This ministry is a beautiful thing. It’s really a fulfilling and good thing to be a part of. When I started working on this project I had a pretty idealized view of the community that would be created. I thought it would be pretty much just this beautiful and joyous and happy community with lives perpetually being radically changed, and all would be right in the world. I basically forgot that I was a part of it, and I’m pretty messed up myself. I also forgot that other people are a part of this community, and they are also messed up. And any time a whole bunch of people are in community, a whole bunch of messed up things happen, because, like I said, we’re messed up.
Here is the cool part–a perfect, joyous, happy, everything is fine community isn’t actually community. True community happens when everybody is aware they are messed up, and it’s okay. When the value of people, as proclaimed by Jesus, is the chief principle of a community, people know they are loved. People in such a community are free to take risks, free to admit when they are struggling with something, free to be held accountable, free to apologize, free to make mistakes, free to grow. Freedom is attained in community when each individual’s value is never in question, and each individual is encouraged to figure out who they are supposed to be! This is the type of community we seek to be at Purple Door Coffee.
We seek to not be about fixing; we’re not even fully about helping. We’re definitely not about making everything perfect, because we can’t. We want to be about compassion. Father Gregory Boyle describes, most aptly, how to be truly compassionate:
“The measure of our compassion lies not in our service of those on the margins but in our willingness to see ourselves in kinship with them–in mutuality.”
If we have a top down approach to serving those on the margins, we’re missing the point, and making true community impossible. We must be able to recognize that we’re no better than those on the margins, and make the conscious effort to enter into life with them. That is when compassion and community take shape.
Those on the margins have been told their whole lives that they are “no good” or “not worth it”. Our friends that find themselves hanging out in downtown Denver a lot of times think they don’t matter, and that the businessman that works in the building they’re leaning against is more valuable than they are–that his life matters, and theirs does not.
I think our employees are beginning to see that they matter. They are beginning to see that they count. This doesn’t happen over night. Just because our employees are in a much better place than they were a year ago, doesn’t mean that the lies they have been told their whole lives are out of the their minds. At Purple Door Coffee we are about standing against the lie that there are some lives that matter more or less than other lives. We want to build a community that is founded on the principle that ever person has unsurpassable value.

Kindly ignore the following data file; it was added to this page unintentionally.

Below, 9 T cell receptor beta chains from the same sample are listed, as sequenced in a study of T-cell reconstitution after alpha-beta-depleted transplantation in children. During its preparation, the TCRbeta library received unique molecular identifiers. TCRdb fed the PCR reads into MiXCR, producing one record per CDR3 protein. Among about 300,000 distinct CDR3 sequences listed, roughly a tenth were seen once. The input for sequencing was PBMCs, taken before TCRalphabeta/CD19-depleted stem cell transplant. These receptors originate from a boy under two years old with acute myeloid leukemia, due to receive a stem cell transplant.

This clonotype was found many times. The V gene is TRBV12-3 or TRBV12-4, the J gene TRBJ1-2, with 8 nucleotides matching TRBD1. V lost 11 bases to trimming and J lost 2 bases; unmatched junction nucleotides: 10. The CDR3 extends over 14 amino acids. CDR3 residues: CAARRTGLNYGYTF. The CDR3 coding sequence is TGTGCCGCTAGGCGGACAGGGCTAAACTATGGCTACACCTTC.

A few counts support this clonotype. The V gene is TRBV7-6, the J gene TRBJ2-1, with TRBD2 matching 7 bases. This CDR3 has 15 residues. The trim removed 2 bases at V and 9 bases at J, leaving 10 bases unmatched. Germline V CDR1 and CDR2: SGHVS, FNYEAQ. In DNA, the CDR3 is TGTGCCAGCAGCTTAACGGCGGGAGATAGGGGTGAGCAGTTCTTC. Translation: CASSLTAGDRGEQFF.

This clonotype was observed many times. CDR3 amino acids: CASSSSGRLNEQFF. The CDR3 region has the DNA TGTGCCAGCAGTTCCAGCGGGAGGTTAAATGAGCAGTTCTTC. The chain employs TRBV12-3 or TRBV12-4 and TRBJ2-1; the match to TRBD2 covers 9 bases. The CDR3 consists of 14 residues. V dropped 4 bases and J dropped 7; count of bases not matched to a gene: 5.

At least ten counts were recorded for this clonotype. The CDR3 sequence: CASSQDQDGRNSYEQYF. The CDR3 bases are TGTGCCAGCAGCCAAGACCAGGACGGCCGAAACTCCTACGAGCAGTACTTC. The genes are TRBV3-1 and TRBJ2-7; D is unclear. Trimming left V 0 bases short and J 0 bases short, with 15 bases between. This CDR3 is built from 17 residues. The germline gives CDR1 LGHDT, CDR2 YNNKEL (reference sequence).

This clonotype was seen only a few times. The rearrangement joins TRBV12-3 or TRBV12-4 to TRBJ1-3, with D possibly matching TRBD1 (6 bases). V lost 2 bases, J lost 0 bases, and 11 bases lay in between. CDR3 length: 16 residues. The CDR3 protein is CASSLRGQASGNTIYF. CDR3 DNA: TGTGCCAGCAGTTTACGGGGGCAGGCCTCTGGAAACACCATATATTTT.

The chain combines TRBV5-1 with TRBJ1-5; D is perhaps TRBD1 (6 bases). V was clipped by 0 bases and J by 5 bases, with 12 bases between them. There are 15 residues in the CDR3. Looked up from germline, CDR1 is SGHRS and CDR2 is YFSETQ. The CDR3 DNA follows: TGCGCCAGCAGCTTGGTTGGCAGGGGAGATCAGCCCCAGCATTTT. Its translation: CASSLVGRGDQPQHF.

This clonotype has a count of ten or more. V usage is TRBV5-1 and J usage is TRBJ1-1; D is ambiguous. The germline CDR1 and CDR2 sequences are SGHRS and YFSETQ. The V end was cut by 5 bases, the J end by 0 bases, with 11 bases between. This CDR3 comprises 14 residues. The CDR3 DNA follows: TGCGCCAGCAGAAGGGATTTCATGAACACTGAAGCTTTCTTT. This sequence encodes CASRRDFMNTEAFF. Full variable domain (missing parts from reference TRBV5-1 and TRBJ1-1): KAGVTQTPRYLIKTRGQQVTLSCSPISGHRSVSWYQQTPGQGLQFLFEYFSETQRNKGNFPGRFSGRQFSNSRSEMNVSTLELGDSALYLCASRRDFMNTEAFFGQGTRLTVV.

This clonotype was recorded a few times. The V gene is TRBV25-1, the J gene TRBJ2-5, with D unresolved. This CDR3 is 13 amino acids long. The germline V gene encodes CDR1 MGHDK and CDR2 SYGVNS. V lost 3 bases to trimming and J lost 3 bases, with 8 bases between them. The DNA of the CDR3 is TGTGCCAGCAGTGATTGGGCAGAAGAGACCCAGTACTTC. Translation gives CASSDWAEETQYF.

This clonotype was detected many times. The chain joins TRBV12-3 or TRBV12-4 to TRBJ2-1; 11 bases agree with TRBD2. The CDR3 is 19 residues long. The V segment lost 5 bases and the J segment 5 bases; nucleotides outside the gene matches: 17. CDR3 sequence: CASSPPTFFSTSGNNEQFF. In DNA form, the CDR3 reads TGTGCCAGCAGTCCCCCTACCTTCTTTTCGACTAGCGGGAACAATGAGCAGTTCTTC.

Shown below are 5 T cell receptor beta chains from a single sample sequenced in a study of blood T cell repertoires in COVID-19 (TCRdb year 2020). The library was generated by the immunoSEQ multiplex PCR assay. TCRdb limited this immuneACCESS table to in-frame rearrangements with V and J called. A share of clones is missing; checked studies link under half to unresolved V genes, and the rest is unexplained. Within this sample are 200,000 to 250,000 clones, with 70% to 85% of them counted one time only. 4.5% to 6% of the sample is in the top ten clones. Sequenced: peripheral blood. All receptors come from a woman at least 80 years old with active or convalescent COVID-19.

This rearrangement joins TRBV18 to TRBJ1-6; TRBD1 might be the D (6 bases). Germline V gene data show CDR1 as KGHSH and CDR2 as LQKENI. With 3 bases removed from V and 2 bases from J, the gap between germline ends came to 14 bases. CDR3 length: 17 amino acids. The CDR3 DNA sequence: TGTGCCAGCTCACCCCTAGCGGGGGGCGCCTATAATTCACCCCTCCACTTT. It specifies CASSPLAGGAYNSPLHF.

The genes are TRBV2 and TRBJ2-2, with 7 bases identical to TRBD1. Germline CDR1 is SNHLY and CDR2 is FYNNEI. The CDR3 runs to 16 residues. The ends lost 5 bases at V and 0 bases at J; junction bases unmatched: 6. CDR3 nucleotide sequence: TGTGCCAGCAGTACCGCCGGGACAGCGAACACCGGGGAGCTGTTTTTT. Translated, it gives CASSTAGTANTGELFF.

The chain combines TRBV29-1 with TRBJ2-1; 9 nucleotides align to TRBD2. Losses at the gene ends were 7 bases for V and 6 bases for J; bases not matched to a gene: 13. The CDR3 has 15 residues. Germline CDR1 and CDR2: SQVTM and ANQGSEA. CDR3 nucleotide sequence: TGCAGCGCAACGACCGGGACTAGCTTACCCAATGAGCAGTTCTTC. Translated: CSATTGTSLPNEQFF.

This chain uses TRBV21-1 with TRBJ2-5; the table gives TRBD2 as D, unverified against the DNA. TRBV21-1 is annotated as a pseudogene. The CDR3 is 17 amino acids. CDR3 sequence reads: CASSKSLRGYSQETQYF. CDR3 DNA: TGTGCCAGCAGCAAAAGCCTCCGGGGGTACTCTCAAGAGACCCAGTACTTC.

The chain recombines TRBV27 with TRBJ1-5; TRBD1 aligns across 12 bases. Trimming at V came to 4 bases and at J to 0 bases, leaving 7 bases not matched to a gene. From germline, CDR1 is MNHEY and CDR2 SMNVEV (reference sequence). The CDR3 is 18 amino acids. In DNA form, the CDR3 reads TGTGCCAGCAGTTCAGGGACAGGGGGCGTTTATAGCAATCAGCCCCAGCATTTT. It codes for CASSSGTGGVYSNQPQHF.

Jesus prayer for us was that we would be one. Sadly, in our world that “we” is typically reserved for a certain group of people. For those that are like us. We can certainly be one with those that hold the same values, enjoy the same hobbies, speak in a similar way. Certainly Jesus didn’t mean everyone be one, right? Or did he?
How is that possible? What does that look like? Why is it important?
It’s possible because of Jesus, and Jesus alone. It looks like a lot of things, but mostly it looks like loving people because they’re people (which is really hard). It’s important because when we actually live into the oneness that Jesus calls us to, every person has a place. Every person sees their worth, and their value. And when that happens–love, joy, peace, patience, kindness, goodness, faithfulness, gentleness and self-control can not only exist, but thrive.
In the oneness of Christ every person makes mistakes, hurts people, acts like a jerk, makes people laugh, helps someone else, learns a new skill, makes a fool of themselves, doesn’t get along perfectly with everyone; and that’s the beauty of it all. In the oneness that Christ calls us to all these things happen, but never once is someone’s value in question. Never once does someone have to fight to prove what they are worth.
At Purple Door Coffee we hope that everyone sees that their value is never in question. Every person is valuable, and worthy of love.